Ancient Monuments

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Fasnacloich, crannog 320m south of

A Scheduled Monument in Oban North and Lorn, Argyll and Bute

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Latitude: 56.5767 / 56°34'36"N

Longitude: -5.2235 / 5°13'24"W

OS Eastings: 202096

OS Northings: 747407

OS Grid: NN020474

Mapcode National: GBR FCHB.D3W

Mapcode Global: WH1GV.QYTK

Entry Name: Fasnacloich, crannog 320m S of

Scheduled Date: 4 March 1977

Last Amended: 15 August 2013

Source: Historic Environment Scotland

Source ID: SM3962

Schedule Class: Cultural

Category: Prehistoric domestic and defensive: crannog

Location: Lismore and Appin

County: Argyll and Bute

Electoral Ward: Oban North and Lorn

Traditional County: Argyllshire


The monument comprises the remains of a crannog, an artificial island settlement thought to date to the later first millennium BC. It survives as the submerged and above-water components of a substantial stone mound which is likely to contain and overlie significant structural, artefactual and ecofactual remains. The visible island is roughly circular in shape with a maximum diameter of 9.5m. The stone mound stands up to 1.5m high at the centre. The crannog is located approximately 20m offshore from the SW shore of Loch Baile Mhich Chailein in lower Glen Creran, at approximately 5m above sea level. The monument was first scheduled in 1977, but the documentation did not meet modern standards: the present rescheduling rectifies this.

The scheduled area is irregular on plan to include the remains described above and an area around them within which evidence relating to the monument's construction, use and abandonment may survive, as shown in red on the accompanying map. The area extends 5m beyond the edge of the visible remains of the island.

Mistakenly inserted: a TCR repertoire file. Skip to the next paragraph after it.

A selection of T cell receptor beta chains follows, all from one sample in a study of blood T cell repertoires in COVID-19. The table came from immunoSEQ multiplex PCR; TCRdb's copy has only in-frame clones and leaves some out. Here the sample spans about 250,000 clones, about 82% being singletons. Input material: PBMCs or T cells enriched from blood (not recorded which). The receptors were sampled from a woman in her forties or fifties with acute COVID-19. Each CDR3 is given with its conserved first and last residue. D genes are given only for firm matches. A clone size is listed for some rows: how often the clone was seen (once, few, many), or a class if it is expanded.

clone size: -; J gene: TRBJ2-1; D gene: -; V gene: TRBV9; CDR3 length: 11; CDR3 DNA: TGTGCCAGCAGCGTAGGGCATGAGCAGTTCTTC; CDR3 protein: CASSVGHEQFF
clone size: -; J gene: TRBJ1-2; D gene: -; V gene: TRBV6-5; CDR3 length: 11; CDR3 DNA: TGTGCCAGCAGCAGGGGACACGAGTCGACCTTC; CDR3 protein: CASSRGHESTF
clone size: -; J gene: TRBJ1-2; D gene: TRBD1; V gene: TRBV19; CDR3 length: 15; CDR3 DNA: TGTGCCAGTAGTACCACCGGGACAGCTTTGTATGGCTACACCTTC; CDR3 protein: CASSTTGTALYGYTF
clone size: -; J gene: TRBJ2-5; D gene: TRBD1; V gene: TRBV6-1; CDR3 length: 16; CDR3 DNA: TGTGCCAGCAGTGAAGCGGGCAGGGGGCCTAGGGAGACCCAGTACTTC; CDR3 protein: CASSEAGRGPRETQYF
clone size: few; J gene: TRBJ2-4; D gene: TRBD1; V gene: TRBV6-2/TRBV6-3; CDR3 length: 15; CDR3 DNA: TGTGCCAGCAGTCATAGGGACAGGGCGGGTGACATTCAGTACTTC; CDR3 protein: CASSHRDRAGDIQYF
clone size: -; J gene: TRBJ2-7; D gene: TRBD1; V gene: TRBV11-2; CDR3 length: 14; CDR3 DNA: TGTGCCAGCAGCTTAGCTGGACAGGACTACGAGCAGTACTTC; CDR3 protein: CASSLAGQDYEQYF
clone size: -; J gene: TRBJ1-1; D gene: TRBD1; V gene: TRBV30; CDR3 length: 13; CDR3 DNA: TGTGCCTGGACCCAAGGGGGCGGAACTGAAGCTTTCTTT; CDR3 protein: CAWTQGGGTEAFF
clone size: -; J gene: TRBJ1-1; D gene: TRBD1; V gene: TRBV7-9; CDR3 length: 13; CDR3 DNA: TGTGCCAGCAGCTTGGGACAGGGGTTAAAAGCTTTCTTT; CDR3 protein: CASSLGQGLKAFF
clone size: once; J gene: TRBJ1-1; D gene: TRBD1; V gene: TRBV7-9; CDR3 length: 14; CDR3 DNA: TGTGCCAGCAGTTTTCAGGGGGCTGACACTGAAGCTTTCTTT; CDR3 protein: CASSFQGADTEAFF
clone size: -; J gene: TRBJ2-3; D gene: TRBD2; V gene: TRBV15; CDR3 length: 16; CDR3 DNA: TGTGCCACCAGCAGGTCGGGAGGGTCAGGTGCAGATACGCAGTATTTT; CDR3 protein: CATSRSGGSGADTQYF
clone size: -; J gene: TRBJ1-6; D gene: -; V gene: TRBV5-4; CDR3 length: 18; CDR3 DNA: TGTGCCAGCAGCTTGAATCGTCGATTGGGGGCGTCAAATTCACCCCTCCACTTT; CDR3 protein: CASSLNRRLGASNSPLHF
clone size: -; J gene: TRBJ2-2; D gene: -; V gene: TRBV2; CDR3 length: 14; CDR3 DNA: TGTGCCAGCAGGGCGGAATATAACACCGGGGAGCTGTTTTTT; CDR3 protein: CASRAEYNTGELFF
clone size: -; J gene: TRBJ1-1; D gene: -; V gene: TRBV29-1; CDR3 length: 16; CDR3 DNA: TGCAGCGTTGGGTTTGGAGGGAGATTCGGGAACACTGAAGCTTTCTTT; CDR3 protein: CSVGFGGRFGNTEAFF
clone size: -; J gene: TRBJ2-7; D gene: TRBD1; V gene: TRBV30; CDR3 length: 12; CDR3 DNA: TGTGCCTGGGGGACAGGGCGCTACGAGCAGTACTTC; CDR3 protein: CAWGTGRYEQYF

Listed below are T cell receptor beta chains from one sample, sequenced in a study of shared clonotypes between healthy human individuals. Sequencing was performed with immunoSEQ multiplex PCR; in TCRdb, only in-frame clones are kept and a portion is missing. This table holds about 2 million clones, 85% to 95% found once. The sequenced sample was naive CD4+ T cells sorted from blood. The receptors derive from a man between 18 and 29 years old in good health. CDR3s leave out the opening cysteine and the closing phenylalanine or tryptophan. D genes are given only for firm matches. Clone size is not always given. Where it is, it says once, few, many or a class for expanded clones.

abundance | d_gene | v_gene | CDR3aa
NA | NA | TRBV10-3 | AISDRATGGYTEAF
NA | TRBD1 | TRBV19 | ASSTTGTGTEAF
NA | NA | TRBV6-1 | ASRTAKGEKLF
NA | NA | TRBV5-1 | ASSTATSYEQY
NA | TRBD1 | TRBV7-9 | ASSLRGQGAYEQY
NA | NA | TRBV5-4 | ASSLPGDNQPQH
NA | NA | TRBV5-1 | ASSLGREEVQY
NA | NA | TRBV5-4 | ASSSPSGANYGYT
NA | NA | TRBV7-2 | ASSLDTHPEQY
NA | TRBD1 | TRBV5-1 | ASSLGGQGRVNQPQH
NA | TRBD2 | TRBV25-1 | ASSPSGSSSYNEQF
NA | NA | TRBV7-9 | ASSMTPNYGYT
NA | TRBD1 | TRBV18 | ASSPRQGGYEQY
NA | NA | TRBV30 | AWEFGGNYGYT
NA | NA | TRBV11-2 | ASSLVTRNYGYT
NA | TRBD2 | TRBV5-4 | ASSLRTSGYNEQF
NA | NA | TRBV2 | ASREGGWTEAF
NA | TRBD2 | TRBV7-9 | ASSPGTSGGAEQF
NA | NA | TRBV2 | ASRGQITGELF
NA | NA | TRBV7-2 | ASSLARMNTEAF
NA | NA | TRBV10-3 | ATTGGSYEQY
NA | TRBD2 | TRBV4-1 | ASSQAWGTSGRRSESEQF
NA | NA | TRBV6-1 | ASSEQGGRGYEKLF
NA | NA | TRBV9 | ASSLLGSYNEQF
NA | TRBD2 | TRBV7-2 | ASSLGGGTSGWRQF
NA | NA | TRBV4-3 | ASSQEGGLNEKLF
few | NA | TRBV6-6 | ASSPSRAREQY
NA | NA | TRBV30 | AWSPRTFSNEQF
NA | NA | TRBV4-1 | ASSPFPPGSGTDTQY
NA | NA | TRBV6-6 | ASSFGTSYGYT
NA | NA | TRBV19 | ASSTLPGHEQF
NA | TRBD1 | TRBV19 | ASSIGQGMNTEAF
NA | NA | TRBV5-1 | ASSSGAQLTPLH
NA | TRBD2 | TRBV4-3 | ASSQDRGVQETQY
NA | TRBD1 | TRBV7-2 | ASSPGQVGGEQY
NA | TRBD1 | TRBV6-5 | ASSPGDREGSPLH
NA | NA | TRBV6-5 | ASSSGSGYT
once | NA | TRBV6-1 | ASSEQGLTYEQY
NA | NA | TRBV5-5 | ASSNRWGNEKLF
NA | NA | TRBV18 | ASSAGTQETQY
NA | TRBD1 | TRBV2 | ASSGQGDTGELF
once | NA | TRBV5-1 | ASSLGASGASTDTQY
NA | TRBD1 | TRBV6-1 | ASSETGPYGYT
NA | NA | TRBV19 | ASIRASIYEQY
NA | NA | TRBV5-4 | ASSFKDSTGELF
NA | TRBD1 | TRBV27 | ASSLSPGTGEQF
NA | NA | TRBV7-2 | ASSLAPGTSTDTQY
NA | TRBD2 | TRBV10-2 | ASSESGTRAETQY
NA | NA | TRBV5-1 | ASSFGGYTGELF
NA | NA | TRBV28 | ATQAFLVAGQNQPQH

Source: Historic Environment Scotland

Statement of Scheduling

The monument is of national importance because of its inherent potential to make a significant addition to our understanding of the past, in particular the construction and use of island settlements from later prehistory onwards. The site survives in relatively good condition and the overall structural footprint of the monument is intact. It is likely that the stone mound seals important structural, artefactual and ecofactual material, possibly including fragile organic remains (such as wood and leather) that do not normally survive in land-based settlements. This artificial island settlement may represent a long-lived use of Loch Baile Mhich Chailein and the resources of Glen Creran, from the later part of the first millennium BC onwards. The loss of the monument would significantly affect our ability to understand the development of island settlements and their significance for communities inhabiting Argyll and western Scotland from later prehistory onwards.

Source: Historic Environment Scotland



RCAHMS records the monument as NN4ONW 1. The West of Scotland Archaeological Service records the site as WOSASPINs 1690 and 22921.

Source: Historic Environment Scotland

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